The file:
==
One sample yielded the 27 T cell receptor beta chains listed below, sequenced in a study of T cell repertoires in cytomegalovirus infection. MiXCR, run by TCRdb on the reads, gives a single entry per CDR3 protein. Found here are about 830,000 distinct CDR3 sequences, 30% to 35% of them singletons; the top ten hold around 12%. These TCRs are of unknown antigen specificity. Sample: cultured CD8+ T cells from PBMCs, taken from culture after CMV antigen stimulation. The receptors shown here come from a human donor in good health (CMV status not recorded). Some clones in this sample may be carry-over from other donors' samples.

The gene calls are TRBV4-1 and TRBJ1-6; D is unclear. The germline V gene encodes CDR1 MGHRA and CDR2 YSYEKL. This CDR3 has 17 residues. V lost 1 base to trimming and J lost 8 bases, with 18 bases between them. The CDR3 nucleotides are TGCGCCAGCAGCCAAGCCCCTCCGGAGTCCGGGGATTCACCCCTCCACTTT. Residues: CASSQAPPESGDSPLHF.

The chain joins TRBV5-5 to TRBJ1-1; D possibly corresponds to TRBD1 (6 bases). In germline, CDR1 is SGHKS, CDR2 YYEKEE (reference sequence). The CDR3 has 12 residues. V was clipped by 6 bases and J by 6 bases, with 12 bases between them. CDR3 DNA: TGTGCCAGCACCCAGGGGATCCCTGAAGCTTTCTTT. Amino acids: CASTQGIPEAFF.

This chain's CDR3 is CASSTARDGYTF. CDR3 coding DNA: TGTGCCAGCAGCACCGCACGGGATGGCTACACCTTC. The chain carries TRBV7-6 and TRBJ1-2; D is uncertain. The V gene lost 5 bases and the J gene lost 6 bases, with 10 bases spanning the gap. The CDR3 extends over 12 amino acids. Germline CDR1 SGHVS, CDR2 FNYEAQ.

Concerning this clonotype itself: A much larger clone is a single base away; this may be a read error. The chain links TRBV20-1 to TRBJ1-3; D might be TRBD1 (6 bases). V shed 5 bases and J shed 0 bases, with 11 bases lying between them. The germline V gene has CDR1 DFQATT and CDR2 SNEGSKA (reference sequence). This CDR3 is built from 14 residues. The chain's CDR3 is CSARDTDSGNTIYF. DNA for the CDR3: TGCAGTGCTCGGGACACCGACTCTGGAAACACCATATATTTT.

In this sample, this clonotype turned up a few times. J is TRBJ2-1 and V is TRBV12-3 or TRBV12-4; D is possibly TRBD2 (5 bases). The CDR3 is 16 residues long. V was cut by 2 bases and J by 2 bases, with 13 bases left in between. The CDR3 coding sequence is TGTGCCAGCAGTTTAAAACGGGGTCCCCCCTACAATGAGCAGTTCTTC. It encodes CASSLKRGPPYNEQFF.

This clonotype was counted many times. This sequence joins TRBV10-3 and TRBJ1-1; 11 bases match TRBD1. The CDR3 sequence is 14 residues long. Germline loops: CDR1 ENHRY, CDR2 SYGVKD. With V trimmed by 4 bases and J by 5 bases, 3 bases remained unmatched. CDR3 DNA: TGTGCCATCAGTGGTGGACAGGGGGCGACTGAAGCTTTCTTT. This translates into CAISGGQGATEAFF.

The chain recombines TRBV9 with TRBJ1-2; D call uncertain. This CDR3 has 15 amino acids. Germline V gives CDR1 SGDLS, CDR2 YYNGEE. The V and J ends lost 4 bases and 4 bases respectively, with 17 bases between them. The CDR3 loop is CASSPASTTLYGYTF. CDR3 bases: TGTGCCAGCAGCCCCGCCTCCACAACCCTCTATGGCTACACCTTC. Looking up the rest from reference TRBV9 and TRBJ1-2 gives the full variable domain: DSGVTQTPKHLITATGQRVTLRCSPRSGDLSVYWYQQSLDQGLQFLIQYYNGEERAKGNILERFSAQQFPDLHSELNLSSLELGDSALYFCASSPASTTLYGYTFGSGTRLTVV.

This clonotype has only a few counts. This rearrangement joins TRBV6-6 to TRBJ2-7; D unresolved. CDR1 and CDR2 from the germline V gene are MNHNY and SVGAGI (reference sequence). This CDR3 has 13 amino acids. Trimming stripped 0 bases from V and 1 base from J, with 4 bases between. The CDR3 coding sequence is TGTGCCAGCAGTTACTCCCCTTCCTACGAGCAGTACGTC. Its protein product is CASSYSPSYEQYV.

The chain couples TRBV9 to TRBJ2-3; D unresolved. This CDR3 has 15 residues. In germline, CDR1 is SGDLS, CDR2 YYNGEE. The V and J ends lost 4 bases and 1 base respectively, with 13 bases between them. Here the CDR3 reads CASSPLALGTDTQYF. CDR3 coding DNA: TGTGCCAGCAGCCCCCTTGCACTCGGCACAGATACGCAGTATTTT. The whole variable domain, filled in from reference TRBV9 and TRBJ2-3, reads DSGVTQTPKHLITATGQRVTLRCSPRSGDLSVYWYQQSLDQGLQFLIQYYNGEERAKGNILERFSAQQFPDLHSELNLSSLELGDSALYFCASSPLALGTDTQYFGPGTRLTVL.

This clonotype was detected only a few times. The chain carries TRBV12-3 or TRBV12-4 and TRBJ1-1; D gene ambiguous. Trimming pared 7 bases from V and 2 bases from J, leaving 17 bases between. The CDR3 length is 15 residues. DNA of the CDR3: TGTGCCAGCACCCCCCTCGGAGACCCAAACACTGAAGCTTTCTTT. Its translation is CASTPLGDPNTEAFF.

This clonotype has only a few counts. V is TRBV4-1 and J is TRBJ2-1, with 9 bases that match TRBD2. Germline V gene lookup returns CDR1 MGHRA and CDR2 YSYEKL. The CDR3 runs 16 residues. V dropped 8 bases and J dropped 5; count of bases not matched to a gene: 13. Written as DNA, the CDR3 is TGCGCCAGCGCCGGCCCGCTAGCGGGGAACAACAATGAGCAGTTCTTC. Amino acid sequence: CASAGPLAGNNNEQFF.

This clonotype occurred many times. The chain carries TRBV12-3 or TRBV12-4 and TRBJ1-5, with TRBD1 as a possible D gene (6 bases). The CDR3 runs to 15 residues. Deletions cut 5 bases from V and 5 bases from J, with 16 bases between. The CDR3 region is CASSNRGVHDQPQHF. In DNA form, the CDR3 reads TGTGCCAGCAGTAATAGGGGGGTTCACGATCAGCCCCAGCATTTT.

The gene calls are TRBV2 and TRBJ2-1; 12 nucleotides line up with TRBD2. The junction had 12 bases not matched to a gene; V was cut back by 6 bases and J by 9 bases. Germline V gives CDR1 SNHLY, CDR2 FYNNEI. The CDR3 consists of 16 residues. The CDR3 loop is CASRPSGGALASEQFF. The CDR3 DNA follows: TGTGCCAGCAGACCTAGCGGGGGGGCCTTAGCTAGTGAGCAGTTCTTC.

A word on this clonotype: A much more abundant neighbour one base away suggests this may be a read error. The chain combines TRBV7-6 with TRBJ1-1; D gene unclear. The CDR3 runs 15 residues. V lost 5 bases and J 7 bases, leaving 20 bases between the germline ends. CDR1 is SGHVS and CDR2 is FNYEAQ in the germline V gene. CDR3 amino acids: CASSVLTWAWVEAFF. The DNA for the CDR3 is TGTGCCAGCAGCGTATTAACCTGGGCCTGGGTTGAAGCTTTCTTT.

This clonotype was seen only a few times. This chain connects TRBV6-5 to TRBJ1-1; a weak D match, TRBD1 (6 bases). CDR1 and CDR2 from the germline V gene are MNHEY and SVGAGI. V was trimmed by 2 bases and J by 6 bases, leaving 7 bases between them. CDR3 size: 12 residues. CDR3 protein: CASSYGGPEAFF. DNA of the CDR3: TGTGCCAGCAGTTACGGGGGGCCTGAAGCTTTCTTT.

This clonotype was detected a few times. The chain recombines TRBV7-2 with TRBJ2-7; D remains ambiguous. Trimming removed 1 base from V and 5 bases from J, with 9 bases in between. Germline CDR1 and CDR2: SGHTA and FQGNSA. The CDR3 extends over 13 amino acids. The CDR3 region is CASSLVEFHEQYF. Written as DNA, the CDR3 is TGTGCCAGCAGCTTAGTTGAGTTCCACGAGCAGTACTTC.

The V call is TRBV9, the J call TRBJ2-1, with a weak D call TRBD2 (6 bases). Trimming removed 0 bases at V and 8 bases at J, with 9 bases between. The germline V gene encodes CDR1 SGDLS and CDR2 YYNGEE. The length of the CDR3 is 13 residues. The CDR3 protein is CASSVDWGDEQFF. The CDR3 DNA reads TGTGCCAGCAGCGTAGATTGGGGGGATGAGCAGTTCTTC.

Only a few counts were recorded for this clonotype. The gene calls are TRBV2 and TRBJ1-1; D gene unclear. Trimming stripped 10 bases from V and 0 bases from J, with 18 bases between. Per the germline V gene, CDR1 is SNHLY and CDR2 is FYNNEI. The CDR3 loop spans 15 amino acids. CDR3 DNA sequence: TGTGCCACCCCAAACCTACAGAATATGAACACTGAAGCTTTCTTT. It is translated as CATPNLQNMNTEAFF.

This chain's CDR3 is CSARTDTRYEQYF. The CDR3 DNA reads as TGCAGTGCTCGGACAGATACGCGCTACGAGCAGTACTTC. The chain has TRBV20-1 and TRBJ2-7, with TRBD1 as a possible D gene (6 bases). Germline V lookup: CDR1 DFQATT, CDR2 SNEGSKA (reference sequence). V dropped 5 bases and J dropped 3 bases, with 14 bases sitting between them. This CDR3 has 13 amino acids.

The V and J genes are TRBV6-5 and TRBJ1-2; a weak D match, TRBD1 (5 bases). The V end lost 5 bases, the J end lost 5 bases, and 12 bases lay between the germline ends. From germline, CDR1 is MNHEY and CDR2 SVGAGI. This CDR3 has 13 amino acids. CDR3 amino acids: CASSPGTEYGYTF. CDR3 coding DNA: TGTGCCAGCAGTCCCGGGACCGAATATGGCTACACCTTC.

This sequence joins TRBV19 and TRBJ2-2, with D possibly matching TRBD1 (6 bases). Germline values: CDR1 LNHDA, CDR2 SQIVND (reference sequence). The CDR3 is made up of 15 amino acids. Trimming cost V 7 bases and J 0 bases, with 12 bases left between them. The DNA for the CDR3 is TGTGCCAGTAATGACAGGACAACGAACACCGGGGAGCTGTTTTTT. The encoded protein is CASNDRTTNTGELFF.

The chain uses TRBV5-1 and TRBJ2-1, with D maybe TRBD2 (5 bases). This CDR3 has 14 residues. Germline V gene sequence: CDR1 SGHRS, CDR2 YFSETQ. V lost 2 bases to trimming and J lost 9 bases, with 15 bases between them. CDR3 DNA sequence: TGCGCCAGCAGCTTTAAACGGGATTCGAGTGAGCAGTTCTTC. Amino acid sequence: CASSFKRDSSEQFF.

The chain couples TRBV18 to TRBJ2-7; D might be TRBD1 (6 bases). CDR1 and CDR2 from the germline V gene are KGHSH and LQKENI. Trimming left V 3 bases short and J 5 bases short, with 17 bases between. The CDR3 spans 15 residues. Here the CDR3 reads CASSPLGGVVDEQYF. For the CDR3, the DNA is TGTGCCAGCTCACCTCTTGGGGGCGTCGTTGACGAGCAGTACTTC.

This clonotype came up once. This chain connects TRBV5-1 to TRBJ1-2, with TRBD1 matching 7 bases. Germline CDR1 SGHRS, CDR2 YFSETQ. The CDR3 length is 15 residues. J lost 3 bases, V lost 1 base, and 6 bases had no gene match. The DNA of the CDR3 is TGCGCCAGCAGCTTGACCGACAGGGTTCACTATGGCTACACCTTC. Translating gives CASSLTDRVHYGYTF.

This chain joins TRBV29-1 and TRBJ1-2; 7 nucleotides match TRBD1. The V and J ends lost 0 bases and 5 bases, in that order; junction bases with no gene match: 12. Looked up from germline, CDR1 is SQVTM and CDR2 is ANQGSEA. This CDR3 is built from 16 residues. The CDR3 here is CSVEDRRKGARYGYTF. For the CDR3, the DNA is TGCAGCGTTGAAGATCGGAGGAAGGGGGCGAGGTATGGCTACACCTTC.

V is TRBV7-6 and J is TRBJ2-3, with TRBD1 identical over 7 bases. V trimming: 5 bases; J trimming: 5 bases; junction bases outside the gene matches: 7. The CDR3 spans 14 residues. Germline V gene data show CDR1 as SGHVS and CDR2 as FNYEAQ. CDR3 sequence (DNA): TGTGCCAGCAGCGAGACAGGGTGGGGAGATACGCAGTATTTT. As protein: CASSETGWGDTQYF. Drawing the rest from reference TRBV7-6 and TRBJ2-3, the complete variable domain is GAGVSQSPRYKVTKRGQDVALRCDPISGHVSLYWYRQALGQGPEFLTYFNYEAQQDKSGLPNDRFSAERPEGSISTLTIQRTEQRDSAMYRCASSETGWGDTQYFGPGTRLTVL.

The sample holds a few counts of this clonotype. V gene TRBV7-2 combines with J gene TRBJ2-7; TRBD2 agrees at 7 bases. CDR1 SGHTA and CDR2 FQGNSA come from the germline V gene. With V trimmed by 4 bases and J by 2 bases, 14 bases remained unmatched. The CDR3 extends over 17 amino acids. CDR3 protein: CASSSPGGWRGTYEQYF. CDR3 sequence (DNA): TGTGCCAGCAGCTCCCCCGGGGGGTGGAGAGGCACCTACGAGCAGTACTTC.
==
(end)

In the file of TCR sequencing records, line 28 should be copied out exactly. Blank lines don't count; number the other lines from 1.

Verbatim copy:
The sample holds a few counts of this clonotype. V gene TRBV7-2 combines with J gene TRBJ2-7; TRBD2 agrees at 7 bases. CDR1 SGHTA and CDR2 FQGNSA come from the germline V gene. With V trimmed by 4 bases and J by 2 bases, 14 bases remained unmatched. The CDR3 extends over 17 amino acids. CDR3 protein: CASSSPGGWRGTYEQYF. CDR3 sequence (DNA): TGTGCCAGCAGCTCCCCCGGGGGGTGGAGAGGCACCTACGAGCAGTACTTC.